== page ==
"I want to go back to Chechnya due to the terrible living conditions, but I am worried about security. Still, I think I may go back"
"I am afraid of the cleaning operations . I don't even want to think about the closure of the camps. I hope humanitarian organisations will help us"
"I am afraid for my family in Chechnya. Our house was destroyed. I don't know what to do if the camps are closed. I will do the same as everyone else. I am afraid of the camp closure".
The MSF survey shows that 98% of the Chechen population living in tents in Ingushetia, do not want to return to Chechnya, mainly because they fear for their life.
Today, the situation in Chechnya continues to be insecure for civilians. 93% of families who were not planning on returning to Chechnya in the near future, give insecurity as a reason. The high levels of violence and insecurity in Chechnya are well documented elsewhere: Zatchiskas, disappearances, murders, torture, bombings, checkpoints are constantly threatening civilians' lives. Official sources from the Chechen administration have told MSF that since the beginning of 2003, 217 people have disappeared, of which 99 people were taken away by Armoured Personnel Carriers, meaning by the federal army. Bombs and explosions also continue to be part of reality in Chechnya. The largest of these was the destruction of the Chechen administration government building in Grozny in December 2002. Since then war related incidents continue on a weekly basis.
Chechen families refuse to go back to Chechnya even though their living conditions in the tent camps continue to be totally unacceptable with more than half of the families interviewed living in tents that either leak, and/or do not have adequate insulation against the cold, and /or do not have floor (either wooden or concrete). Most importantly, they have no alternative place to stay in Ingushetia when the camps close.
The very poor quality of humanitarian aid in Ingushetia is not an incentive for people to stay. 88% of interviewed families did not mention aid as a reason for not wanting to go back to Chechnya. This is contradictory to statements made by Chechen, Ingush and Russian officials arguing that assistance to the Chechen refugees in Ingushetia is one of the main reasons which keeps people from going back to Chechnya. However, aid in Chechnya is also insufficient, notably because the insecurity threatening Chechen civilians is also threatening humanitarian workers.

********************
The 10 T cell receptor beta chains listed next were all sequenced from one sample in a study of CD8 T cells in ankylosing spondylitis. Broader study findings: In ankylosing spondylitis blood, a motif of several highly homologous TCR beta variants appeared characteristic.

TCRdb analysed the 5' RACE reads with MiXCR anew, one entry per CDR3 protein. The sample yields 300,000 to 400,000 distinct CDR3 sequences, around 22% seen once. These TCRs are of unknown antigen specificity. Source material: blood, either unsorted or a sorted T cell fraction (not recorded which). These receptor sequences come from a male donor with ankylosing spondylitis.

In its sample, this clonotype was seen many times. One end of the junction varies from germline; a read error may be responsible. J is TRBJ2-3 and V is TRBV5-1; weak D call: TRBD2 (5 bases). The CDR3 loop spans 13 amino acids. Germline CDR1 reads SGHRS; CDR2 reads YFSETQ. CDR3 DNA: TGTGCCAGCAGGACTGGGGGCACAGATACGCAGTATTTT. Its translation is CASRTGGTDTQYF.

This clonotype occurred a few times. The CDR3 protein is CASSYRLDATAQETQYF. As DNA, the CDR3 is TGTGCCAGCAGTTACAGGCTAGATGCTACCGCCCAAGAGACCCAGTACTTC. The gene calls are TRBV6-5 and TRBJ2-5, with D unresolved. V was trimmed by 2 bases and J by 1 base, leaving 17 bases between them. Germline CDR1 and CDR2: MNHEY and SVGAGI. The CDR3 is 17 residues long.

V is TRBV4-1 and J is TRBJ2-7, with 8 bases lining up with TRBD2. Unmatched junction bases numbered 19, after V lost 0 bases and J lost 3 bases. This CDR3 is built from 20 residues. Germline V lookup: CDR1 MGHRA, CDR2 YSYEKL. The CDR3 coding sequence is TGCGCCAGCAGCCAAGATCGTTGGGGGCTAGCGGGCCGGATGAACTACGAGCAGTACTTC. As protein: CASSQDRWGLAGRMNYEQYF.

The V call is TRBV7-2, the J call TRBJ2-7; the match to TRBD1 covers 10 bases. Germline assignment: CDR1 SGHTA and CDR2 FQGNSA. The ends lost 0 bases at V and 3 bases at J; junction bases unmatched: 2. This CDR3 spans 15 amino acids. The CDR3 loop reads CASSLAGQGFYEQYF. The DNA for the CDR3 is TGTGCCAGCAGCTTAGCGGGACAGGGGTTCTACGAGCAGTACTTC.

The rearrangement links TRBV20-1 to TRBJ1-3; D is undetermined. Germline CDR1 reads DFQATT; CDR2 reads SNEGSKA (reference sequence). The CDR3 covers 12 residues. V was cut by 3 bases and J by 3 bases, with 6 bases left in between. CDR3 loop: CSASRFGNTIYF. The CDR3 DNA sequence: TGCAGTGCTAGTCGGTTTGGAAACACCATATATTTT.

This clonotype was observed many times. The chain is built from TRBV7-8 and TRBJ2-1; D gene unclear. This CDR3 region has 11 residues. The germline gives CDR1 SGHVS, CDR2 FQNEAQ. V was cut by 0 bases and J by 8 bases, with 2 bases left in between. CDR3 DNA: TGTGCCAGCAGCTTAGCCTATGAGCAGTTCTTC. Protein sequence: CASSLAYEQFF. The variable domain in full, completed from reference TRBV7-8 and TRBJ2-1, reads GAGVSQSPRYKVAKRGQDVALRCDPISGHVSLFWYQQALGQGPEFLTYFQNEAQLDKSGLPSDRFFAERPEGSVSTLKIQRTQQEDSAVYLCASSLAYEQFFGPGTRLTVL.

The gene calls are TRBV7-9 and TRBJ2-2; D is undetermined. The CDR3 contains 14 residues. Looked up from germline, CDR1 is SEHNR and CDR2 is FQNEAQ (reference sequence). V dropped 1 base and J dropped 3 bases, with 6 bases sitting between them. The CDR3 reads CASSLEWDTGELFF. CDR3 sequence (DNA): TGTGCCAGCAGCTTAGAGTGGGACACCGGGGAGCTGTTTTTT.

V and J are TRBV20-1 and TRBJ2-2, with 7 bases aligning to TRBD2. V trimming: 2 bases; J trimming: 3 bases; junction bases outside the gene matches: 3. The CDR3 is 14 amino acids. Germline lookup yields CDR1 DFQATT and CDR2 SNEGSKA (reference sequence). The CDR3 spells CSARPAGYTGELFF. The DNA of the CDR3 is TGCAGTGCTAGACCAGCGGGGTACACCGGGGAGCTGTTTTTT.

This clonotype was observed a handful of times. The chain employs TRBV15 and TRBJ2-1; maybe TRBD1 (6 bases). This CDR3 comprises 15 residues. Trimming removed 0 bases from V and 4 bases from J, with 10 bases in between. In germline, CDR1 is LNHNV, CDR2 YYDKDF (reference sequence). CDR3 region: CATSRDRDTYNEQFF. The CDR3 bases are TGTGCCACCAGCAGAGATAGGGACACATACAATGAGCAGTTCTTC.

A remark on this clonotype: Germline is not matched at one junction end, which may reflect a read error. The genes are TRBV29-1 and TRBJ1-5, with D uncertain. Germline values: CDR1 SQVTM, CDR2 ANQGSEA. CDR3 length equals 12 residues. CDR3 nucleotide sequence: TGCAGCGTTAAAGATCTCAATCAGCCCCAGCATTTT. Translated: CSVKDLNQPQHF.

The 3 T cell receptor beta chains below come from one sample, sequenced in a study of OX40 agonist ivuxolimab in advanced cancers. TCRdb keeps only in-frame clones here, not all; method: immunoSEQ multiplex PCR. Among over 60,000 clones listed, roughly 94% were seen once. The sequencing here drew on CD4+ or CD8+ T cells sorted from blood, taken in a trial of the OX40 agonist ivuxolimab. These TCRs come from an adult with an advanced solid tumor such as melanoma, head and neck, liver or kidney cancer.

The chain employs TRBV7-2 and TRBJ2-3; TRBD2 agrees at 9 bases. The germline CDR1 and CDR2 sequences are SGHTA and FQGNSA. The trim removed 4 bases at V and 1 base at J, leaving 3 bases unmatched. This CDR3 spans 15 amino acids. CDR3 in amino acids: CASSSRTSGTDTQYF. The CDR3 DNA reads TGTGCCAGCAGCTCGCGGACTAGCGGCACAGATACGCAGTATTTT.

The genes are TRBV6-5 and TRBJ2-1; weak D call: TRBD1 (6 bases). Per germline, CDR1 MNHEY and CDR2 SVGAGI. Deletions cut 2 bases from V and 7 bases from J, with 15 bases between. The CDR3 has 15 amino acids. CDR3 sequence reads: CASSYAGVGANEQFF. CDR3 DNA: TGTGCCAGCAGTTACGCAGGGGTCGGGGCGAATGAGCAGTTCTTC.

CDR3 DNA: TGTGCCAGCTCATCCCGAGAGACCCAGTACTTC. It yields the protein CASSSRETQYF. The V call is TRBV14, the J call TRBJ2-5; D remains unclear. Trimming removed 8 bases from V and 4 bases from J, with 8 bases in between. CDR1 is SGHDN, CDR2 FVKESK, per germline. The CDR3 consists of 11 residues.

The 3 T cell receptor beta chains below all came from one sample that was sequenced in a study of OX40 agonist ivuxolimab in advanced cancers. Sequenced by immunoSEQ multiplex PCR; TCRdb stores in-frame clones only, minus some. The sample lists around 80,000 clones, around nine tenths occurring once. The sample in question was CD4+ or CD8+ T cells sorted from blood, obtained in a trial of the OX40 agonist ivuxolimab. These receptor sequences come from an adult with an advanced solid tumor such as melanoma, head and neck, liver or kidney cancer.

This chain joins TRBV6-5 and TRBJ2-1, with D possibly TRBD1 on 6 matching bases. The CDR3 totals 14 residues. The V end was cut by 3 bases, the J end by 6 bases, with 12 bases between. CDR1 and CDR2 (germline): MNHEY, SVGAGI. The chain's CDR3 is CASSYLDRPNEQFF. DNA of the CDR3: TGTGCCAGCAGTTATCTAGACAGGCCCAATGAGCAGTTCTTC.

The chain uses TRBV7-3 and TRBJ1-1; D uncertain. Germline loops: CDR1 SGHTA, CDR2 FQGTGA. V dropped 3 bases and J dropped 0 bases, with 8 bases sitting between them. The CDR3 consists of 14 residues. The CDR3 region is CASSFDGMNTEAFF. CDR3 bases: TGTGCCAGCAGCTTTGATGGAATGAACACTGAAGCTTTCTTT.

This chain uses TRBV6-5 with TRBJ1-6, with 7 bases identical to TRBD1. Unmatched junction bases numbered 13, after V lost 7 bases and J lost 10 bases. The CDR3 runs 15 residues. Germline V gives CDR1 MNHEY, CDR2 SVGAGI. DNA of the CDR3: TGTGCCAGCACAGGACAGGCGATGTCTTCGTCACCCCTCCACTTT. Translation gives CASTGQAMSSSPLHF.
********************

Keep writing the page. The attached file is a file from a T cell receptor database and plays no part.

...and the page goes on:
In spite of people's choice to stay in Ingushetia and of official statements that no one will be forced back, the provision of alternative shelter by humanitarian organisations continues to be blocked . The families identified by the MSF survey are being offered no alternative. The results speak for themselves, showing the need for construction and provision of alternative shelters for at least 2,827 families (14,443 people) in all tent camps , with those in the official camps probably being in more urgent need. A key point in the provision of options to people, is informing them that alternative shelter in Ingushetia is a possibility.
For a year now Chechen refugees living in the tented camps in Ingushetia are subject to forced return in a subtle yet extremely efficient way. As more families leave, pressure grows on the ones who have decided to stay, as they feel the process is ineluctable. Families are not presented with the option to stay in Ingushetia.
Today, the situation in Chechnya continues to be insecure for civilians. 93% of families who were not planning on returning to Chechnya in the near future, give insecurity as a reason.